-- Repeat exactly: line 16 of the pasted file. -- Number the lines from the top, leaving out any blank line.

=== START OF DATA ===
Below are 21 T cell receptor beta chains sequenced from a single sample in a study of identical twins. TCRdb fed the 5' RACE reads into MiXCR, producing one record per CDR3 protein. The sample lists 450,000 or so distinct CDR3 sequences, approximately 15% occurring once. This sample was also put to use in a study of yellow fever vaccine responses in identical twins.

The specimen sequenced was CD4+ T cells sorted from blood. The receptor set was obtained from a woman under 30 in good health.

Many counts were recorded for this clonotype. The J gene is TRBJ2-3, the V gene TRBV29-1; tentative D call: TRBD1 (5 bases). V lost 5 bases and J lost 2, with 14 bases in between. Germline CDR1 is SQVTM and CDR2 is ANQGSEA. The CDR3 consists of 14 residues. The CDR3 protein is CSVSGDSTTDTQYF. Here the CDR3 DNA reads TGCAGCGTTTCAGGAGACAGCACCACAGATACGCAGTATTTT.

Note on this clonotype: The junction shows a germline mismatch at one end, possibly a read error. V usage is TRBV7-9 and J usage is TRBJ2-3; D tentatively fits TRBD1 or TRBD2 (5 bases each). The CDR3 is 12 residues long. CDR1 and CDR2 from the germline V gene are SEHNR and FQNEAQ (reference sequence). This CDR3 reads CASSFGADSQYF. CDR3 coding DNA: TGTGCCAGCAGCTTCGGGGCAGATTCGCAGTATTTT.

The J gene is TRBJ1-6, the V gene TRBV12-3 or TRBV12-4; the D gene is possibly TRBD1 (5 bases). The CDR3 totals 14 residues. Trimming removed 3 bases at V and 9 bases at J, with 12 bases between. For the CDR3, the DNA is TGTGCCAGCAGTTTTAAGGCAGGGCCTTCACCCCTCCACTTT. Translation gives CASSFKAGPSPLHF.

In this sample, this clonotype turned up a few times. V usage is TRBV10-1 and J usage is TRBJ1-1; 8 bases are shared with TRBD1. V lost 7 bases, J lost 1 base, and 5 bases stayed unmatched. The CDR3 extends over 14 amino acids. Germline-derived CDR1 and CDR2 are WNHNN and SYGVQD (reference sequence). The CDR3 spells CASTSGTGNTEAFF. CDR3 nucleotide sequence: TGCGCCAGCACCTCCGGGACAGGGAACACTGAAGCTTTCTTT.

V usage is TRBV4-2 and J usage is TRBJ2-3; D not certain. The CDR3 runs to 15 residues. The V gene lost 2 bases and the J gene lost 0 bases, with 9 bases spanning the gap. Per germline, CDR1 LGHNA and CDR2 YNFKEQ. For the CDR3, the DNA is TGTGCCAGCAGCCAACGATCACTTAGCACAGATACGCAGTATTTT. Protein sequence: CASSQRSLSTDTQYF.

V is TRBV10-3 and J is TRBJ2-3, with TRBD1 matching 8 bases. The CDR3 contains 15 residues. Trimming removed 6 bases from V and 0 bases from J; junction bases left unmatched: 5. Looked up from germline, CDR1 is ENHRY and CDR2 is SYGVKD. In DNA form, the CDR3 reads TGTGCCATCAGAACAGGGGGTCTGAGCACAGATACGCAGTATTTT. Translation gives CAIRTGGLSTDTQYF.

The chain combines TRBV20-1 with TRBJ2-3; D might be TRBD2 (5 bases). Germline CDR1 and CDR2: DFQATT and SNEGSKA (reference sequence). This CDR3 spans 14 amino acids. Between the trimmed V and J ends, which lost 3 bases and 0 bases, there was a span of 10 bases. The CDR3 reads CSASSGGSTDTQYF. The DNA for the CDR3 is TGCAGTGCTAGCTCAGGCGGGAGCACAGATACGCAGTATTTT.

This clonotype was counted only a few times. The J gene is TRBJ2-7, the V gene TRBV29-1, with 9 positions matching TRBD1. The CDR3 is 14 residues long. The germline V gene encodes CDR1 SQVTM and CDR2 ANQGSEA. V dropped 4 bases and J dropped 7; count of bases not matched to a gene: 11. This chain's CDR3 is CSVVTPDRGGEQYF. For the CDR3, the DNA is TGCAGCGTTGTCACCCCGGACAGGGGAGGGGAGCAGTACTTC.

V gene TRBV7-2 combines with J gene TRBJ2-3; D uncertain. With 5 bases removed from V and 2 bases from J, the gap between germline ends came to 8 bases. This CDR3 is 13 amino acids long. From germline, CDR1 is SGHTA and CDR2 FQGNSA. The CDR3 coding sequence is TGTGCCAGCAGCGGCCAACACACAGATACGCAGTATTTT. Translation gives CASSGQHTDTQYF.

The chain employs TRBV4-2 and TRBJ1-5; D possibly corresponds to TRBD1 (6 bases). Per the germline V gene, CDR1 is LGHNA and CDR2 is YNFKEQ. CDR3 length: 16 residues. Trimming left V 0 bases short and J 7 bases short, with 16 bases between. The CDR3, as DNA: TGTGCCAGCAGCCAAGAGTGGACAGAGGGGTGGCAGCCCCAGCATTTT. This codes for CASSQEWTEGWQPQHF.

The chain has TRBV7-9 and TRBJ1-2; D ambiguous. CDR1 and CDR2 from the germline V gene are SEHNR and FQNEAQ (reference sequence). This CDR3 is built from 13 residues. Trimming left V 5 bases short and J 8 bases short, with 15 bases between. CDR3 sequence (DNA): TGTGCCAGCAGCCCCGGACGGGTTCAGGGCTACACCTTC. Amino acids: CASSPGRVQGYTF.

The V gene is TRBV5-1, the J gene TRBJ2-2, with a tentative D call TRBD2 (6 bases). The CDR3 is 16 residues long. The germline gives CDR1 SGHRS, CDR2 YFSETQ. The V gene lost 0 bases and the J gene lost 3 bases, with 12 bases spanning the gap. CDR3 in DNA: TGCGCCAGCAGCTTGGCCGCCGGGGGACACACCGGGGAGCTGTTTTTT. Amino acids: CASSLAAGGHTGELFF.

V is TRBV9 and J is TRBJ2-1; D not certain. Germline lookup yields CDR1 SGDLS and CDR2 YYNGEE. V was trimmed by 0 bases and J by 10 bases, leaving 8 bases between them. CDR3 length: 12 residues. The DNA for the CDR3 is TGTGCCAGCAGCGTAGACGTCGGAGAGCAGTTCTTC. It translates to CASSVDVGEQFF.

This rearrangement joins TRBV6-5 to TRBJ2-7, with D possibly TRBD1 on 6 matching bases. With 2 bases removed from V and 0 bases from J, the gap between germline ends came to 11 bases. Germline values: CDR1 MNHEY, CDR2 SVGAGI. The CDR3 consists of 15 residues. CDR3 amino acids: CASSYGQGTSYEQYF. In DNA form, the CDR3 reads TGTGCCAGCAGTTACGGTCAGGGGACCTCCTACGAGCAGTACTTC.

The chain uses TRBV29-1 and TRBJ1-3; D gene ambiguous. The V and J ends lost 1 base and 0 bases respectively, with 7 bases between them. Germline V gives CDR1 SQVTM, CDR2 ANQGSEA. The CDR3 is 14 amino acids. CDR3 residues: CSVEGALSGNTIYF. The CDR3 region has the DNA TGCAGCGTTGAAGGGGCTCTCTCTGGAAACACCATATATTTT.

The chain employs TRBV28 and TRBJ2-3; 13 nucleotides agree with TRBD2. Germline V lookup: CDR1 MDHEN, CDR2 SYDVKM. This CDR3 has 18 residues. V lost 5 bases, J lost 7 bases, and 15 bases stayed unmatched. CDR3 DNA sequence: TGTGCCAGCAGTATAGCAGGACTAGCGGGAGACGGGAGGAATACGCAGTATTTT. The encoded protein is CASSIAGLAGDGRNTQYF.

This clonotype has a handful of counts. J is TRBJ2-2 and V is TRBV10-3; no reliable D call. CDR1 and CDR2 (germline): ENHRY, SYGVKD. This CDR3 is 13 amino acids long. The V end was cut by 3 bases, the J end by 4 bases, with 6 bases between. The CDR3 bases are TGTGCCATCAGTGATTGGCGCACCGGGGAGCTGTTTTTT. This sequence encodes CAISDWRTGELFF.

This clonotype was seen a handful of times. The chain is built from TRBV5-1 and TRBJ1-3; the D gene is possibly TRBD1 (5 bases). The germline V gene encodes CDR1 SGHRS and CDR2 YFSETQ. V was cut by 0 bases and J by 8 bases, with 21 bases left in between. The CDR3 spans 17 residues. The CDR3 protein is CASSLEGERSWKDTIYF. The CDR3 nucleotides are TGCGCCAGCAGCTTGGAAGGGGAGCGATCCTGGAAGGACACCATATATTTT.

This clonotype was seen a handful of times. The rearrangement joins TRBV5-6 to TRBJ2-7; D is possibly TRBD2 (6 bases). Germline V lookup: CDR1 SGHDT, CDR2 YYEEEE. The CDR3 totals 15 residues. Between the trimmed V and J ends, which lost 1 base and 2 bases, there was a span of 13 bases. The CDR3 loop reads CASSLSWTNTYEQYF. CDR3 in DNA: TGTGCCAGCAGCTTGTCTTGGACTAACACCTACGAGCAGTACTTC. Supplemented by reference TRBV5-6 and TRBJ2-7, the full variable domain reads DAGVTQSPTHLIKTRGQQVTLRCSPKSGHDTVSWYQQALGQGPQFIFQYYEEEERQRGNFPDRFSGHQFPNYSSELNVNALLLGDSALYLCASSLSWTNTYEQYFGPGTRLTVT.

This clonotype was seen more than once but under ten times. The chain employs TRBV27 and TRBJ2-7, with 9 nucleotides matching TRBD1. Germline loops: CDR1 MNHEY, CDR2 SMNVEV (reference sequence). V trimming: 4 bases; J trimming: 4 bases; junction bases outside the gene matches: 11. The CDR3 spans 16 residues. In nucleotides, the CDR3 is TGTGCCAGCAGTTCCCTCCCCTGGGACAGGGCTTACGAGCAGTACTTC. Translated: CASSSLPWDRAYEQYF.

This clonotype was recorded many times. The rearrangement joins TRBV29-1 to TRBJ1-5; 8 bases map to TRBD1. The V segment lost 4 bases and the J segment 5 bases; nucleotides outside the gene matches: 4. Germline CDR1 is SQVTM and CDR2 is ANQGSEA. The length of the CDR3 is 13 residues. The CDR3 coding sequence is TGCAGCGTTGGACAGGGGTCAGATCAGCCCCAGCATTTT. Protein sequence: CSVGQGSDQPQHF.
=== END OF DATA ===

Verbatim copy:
This rearrangement joins TRBV6-5 to TRBJ2-7, with D possibly TRBD1 on 6 matching bases. With 2 bases removed from V and 0 bases from J, the gap between germline ends came to 11 bases. Germline values: CDR1 MNHEY, CDR2 SVGAGI. The CDR3 consists of 15 residues. CDR3 amino acids: CASSYGQGTSYEQYF. In DNA form, the CDR3 reads TGTGCCAGCAGTTACGGTCAGGGGACCTCCTACGAGCAGTACTTC.